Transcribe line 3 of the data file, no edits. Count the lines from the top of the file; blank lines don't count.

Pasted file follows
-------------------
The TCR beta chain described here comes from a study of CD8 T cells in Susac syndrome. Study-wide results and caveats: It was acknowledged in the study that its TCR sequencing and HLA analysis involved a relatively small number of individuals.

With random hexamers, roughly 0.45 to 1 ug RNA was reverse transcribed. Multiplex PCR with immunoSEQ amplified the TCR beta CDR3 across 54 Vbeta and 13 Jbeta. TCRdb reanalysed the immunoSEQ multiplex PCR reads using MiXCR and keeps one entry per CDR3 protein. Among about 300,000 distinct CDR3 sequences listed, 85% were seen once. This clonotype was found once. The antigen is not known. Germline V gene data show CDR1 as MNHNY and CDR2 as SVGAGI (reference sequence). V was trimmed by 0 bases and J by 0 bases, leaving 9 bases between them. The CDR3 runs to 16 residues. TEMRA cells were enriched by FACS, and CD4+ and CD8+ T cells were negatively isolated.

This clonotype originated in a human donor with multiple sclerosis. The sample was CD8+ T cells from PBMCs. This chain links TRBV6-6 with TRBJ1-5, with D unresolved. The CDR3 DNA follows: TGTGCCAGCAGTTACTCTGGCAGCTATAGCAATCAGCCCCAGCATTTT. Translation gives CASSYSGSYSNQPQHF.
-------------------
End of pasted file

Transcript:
This clonotype originated in a human donor with multiple sclerosis. The sample was CD8+ T cells from PBMCs. This chain links TRBV6-6 with TRBJ1-5, with D unresolved. The CDR3 DNA follows: TGTGCCAGCAGTTACTCTGGCAGCTATAGCAATCAGCCCCAGCATTTT. Translation gives CASSYSGSYSNQPQHF.